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failed bokashi bin of nastiness - using it on the garden?  RSS feed

 
S Carreg
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Location: De Cymru (West Wales, UK)
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We tried to do bokashi bins, and failed. We started about 2 years ago, filled up two small bins, we followed all the instructions of how much bran to add and all that but it just turned into a slimy, putrid, stinky mess. When we moved house the movers packed them by accident, and I haven't had time to deal with it so they've been sitting outside all winter, likely frozen in a solid block. I have no idea what's going on in there now, but I don't really have the motivation to get the system working now - we wanted to do it when we lived in the city and had no space, now we have space for traditional compost it's not a big issue for us. However I want to know if I can use the slime now? I have a lot of veg beds to prepare, poor soil, and limited resources to get us started. Can I just dig the slime in and leave the soil to rest a few weeks and then plant as normal?
 
Mark Livett
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I had some EM which must have just been sawdust. The bins went off. I was just going to bury the mess but I put it into a compost tumbler. Took half the compost out, tipped the mess in and covered it up again. It smelt bad for two days, really bad but as it was a tumbler the lid was well sealed and nothing could get into it (for some reason dogs and rodents find the smell irresistible). After that the smell went and I haven't seen anything of the bokashi. I have a lot of worms in my tumbler so they must have gotten to work pretty quickly.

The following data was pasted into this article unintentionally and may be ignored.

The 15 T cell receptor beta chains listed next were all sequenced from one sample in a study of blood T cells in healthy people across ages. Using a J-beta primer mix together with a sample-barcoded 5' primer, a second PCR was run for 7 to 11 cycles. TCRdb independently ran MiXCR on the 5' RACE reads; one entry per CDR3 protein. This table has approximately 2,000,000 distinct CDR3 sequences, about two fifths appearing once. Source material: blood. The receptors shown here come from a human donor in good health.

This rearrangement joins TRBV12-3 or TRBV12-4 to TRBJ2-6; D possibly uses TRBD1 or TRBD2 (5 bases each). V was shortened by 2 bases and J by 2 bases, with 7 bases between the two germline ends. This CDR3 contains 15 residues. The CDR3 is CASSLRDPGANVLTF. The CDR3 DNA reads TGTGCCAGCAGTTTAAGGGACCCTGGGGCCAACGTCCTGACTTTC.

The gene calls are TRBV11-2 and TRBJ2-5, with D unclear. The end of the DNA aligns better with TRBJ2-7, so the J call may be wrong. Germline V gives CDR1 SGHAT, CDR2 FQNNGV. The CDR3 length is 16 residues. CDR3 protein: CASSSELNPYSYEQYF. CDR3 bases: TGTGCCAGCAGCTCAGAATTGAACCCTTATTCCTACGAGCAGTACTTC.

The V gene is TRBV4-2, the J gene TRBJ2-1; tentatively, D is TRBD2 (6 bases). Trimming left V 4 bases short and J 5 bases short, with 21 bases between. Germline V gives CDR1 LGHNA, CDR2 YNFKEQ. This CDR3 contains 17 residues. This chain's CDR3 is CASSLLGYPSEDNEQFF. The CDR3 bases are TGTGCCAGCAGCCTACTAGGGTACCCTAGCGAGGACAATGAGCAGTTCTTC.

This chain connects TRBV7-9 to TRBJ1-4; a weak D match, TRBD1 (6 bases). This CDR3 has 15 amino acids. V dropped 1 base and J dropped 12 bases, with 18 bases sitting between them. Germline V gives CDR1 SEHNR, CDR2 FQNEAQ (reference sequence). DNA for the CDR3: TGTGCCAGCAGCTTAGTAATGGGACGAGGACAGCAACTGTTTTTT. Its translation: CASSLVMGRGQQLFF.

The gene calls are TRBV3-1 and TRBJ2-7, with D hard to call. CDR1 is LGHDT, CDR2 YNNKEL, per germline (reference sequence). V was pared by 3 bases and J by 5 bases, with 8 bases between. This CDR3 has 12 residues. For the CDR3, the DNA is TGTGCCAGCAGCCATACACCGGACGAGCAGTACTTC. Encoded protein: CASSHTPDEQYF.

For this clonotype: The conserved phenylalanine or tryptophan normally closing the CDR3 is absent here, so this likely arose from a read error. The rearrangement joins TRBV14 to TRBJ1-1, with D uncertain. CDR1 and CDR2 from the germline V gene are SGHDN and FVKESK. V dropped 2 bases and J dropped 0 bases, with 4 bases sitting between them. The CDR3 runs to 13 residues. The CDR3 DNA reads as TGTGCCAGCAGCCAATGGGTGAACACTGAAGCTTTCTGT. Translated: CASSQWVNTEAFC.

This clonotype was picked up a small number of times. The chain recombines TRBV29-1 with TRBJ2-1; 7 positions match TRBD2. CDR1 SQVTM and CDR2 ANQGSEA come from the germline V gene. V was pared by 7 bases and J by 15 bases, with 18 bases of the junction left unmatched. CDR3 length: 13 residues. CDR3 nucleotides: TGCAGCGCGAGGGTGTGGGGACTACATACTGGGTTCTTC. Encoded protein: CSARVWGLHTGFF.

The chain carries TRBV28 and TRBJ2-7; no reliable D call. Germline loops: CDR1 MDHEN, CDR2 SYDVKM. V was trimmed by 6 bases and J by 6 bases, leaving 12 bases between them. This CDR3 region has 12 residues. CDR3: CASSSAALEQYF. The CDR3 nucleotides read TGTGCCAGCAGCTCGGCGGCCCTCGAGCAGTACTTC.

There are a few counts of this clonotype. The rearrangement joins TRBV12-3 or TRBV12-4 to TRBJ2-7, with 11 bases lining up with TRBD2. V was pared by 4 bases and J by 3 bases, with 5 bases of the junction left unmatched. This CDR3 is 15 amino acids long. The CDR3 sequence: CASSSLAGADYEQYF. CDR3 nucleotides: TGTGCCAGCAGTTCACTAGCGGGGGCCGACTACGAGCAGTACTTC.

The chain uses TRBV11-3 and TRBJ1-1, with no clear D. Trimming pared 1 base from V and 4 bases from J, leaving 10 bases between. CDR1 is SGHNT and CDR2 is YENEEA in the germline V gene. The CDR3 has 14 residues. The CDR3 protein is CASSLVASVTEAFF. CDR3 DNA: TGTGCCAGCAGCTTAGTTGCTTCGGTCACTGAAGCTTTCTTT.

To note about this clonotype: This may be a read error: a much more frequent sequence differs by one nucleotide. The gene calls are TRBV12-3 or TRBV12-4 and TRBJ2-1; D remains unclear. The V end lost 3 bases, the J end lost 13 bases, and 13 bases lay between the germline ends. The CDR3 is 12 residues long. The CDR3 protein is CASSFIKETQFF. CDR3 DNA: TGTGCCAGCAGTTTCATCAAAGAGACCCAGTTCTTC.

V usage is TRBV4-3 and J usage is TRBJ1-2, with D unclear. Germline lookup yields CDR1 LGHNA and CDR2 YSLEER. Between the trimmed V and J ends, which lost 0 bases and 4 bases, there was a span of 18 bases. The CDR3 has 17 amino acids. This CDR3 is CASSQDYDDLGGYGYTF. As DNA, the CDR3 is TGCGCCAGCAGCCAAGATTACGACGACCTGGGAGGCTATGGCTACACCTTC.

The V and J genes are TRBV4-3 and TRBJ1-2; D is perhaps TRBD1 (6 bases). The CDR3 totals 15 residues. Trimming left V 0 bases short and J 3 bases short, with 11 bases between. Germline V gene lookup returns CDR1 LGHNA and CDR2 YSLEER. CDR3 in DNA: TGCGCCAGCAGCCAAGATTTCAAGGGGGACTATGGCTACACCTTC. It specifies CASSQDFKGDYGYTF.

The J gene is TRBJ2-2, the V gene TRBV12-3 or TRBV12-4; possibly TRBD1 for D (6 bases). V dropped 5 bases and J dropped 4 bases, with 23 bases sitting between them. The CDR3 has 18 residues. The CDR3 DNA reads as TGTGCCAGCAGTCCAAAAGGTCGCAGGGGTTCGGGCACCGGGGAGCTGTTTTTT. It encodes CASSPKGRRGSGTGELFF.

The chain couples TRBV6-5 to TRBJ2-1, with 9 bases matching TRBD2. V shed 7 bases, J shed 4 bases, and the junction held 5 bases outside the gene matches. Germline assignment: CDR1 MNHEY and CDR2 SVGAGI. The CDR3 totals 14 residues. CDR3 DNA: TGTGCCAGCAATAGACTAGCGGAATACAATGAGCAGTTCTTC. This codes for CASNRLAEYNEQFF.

I have changed brands three times now, finally found something that works and you can really tell the difference, I was about to get rid of the whole bokashi concept as I was sick of the smell and maggots. Now I just use it for chicken carcasses, fish, onions and citrus, things the worms don't like that much, they take longer to fill the bin and the EM gets more time to work on the scraps. The liquid which drains off is also better smelling.

Good luck with it
 
Ollie Puddlemaker
Posts: 148
Location: Houston, Tesas